In the years since the release of their debut namesake album, I have become so accustomed to the random, experimental noises in The 1975’s music that I had to pause the 12th track on their latest release this morning just to confirm that it was, in fact, birds that I could hear outside, and not just another of Matty Healy’s intriguing ‘caws.’
Nonetheless, Notes on a Conditional Form twinkles with the experimental, robotic snippets of sound, allowing the album to lend itself to just one appropriate adjective:
The only way to describe Notes is the most The 1975-ish album that The 1975 have ever released. It pulls together the brassy, nihilistic attitude of the namesake album, the daring, charming, almost pretentious lyricism of the second album (I Like it when you Sleep), and the experimental variation of the third album (A Brief Enquiry).
Pull these elements together and you have a collection of music so quintessentially The 1975 that it shouldn’t really give you any surprises when you listen to it for the first time.
But it does.
In fact, the second you tune into the album and see ‘The 1975’ as the first song on the tracklist, you expect to hear the solemn, deep, robotic ‘Go Down,’ the way it has been on every other album, right?
But Notes has changed The 1975 narrative, instead giving us nearly 5 minutes of emotive, anger-evoking spoken word from Greta Thunberg. The band have replaced their traditional values with a call to action for the climate crisis. A necessary, thought-provoking replacement.
As the album progresses, my view on The 1975 starts to change. It’s not a new concept for them to integrate lyricless soundtracks into their albums, but they’re songs I’ve skipped in the past, unable to fathom what value they bring to the albums. ‘Please be Naked’ and ’12’ are just a couple of examples.
But then I heard ‘Streaming.’
The instrumental song is placed between two of the band’s singles that we heard months ago. ‘Frail State of Mind’ and ‘The Birthday Party’ sound so achingly different; worlds apart in both pace and tone, that it’s difficult to imagine how 92 seconds of music can possibly bridge them together.
‘Streaming’ does just that. And so effortlessly, too. The music ebbs and flows between the two songs in a way that listening to all three of them side by side makes them feel like a beautifully experimental piece of music in a fashion that is so The 1975.
But take Streaming out of the equation and you’re left with two pieces of music that do not belong in the same album, a sentiment echoed throughout the entire 22-track lineup. But it works so, so well.
The range of genres on Notes is unbeaten. It’s a concept I’ve not seen another group or artist tackle so skilfully. Where else in the directory of modern music can we see an album that incorporates pop, rock, country, acoustic, rap and even a couple of garage tracks into the same collection?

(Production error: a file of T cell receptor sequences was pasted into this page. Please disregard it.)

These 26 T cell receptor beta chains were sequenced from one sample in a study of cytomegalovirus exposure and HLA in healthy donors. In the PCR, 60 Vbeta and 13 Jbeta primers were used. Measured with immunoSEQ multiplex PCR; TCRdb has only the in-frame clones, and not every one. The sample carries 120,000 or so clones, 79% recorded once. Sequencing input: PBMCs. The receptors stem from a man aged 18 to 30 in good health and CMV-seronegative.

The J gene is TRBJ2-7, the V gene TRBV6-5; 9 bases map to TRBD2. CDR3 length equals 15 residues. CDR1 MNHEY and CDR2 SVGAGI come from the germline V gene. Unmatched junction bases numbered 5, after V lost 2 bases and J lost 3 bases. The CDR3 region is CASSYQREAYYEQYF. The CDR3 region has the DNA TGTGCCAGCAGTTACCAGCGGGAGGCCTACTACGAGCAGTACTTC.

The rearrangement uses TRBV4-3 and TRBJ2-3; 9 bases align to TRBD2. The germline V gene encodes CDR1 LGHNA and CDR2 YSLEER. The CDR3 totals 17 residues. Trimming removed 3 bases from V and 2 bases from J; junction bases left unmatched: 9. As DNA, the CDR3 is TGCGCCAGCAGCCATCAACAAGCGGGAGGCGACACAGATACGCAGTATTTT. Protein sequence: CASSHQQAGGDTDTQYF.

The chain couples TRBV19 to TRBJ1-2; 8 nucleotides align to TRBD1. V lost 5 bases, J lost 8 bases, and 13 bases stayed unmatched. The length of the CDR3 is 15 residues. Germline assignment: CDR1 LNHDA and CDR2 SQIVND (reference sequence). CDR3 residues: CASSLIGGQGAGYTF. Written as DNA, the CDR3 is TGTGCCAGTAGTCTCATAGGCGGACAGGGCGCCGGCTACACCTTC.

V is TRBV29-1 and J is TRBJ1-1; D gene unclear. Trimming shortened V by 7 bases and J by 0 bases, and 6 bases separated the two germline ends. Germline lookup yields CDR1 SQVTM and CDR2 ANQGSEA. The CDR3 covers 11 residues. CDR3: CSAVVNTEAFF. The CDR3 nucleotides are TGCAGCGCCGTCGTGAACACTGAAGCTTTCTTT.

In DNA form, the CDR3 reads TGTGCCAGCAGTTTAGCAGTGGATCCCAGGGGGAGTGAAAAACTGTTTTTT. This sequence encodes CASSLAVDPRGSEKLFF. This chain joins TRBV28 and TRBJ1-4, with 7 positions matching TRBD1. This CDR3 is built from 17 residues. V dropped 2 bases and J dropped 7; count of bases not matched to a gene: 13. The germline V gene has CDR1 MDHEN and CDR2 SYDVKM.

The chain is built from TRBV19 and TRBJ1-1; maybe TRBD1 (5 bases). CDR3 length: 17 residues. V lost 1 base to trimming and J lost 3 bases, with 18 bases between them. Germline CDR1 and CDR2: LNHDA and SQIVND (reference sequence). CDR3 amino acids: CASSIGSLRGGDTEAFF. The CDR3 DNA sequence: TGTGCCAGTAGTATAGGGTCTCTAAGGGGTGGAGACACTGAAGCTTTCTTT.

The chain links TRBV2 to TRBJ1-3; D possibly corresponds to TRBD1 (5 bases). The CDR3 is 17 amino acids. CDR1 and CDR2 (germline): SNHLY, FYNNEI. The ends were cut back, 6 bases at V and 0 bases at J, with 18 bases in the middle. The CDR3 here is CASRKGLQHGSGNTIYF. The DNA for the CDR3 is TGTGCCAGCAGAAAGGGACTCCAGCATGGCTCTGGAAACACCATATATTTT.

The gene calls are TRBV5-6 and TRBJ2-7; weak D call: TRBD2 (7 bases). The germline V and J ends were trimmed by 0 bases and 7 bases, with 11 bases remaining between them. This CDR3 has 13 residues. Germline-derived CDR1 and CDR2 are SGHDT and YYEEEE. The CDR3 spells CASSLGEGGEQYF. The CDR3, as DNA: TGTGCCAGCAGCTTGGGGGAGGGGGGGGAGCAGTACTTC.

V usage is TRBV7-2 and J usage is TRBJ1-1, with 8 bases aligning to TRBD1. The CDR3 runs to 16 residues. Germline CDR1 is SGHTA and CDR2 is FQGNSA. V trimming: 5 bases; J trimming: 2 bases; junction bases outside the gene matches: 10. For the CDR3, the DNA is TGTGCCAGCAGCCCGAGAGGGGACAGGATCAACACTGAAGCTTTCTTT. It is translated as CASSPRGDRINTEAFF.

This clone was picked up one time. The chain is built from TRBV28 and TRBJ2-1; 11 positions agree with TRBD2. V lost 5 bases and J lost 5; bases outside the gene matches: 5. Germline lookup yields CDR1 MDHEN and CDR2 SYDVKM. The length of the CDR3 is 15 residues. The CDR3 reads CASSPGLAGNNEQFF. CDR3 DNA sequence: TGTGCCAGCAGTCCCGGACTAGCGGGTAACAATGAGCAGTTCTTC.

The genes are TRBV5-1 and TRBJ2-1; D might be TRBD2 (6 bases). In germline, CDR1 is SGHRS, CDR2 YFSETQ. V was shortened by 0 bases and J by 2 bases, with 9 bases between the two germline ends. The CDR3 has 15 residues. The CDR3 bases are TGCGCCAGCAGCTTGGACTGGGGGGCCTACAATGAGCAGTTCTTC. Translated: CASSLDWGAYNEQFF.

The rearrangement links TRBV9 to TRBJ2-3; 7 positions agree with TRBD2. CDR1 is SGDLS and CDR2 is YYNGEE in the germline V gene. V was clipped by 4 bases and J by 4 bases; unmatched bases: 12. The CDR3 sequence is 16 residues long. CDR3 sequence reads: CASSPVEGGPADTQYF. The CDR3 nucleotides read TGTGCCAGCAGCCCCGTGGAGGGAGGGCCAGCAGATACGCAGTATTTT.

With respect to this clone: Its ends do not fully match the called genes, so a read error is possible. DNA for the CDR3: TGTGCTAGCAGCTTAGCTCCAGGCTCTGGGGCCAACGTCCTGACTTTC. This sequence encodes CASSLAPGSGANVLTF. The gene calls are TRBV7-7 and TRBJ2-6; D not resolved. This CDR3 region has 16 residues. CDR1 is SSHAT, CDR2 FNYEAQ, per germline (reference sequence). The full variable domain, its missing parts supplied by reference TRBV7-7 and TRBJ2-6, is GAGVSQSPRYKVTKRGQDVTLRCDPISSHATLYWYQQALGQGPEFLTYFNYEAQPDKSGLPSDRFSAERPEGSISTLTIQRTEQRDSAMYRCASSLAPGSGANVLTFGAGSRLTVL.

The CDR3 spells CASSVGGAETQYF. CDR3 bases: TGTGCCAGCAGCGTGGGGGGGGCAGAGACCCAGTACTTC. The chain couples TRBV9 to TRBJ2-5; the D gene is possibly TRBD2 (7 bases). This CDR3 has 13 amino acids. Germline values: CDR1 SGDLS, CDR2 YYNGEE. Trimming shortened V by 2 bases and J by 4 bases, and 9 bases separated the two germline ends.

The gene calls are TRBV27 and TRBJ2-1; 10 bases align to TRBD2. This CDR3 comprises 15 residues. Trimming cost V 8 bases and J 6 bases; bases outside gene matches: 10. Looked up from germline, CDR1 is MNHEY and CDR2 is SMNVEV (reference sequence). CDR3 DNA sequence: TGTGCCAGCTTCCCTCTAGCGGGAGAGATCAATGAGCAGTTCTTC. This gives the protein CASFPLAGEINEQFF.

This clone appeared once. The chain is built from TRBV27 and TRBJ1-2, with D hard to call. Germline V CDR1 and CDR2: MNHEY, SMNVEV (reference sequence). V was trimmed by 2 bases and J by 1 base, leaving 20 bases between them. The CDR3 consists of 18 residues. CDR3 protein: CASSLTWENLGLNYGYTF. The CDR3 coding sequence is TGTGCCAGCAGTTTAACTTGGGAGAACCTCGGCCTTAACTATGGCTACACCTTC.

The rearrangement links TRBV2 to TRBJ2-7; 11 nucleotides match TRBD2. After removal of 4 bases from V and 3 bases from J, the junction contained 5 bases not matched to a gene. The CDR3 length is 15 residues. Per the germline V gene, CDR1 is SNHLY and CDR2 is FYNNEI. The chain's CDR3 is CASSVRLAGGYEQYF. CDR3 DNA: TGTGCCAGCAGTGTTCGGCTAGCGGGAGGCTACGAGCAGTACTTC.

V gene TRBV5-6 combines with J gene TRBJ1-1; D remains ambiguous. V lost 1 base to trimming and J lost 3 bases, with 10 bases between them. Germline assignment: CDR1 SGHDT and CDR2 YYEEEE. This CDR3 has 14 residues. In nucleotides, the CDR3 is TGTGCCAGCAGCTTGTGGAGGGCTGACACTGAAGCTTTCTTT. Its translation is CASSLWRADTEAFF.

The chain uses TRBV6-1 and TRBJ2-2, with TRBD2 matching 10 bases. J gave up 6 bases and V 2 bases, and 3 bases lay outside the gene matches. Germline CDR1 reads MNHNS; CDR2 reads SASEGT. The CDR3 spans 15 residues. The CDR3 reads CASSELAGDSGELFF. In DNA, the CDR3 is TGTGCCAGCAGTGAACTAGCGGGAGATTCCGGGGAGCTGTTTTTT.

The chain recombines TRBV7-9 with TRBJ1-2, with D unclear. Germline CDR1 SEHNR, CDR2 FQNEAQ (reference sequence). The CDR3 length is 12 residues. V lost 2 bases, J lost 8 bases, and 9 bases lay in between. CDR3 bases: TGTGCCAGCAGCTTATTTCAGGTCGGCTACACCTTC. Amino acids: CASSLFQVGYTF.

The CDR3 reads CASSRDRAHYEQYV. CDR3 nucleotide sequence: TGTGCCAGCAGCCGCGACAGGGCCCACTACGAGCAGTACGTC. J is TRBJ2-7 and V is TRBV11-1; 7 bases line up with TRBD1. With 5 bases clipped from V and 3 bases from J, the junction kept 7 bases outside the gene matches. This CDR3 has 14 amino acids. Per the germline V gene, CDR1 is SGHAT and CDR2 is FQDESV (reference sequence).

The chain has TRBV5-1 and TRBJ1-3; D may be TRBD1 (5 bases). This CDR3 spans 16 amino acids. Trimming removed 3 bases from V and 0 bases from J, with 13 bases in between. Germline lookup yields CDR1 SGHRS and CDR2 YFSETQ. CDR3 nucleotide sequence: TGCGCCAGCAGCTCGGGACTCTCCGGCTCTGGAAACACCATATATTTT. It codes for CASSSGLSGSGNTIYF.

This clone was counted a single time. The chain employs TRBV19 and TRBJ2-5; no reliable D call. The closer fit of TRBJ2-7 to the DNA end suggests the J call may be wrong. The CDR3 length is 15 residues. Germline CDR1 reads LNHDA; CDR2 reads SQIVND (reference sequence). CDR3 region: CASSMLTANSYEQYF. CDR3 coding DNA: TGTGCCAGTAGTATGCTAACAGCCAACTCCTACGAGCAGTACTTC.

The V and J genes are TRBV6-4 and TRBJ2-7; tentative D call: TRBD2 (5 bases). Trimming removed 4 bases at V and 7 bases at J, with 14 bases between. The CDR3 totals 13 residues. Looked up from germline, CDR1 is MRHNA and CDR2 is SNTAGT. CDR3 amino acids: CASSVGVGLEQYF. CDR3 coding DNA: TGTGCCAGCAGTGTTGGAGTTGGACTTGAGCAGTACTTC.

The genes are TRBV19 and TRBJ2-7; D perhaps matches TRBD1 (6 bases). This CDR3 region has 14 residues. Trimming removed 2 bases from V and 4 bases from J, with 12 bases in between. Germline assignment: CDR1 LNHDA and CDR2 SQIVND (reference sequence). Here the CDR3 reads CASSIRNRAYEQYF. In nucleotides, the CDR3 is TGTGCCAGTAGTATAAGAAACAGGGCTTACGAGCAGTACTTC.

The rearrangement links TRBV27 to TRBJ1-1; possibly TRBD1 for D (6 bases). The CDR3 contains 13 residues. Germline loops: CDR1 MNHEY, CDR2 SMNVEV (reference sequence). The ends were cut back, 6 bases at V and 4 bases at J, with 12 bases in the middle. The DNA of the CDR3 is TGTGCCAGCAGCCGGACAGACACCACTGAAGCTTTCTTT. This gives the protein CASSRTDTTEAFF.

Still, the art of consistency is clear throughout, despite the fact that no two songs fit the same traditional genre. They all fit into a genre of their own: The 1975.
The album draws to a close with ‘Guys,’ the final single released by the band before the release of the album earlier today. It feels like the perfect close for what seems to be an ‘end of an era’ album for The 1975. It’s a song that invokes an image of someone as you listen to it, because all of us in our lives have met the person ‘Guys’ is talking about.
Throughout the album; the high-tempo and the slow-paced, the shouty and the mellow, I had one lingering question:
Was it worth waiting an extra month for, when the original planned release date was April 24th 2020?
The songs featured in Notes took me to places. ‘People’ took me back to the gym, where I heard it for the first time on the treadmill and turned the incline up because the song made me so angry I had to push myself harder.
‘The Birthday Party’ took me to my last pre-lockdown gig at the Motorpoint Arena in Cardiff, where I saw a type of stagecraft I’d never witnessed before in my life.
‘Shiny Collarbone,’ despite the fact it was released just hours ago, took me to the middle of a field with a paper cup full of warm cider, wellington boots chafing blisters onto my legs and the sun burning down onto me as I dance amongst other sweaty bodies, listening to the same garage track over and over again in usual festival fashion.
Being transported to these places was exactly what I needed, today, as we enter the second month of lockdown, so the release of Notes on a Conditional Form could not have come at a better time.
Summer 2020 won’t be one we forget any time soon, and I can see Notes providing the soundtrack.
You can tune into a listening party for Notes on a Conditional Form tonight at 7PM BST.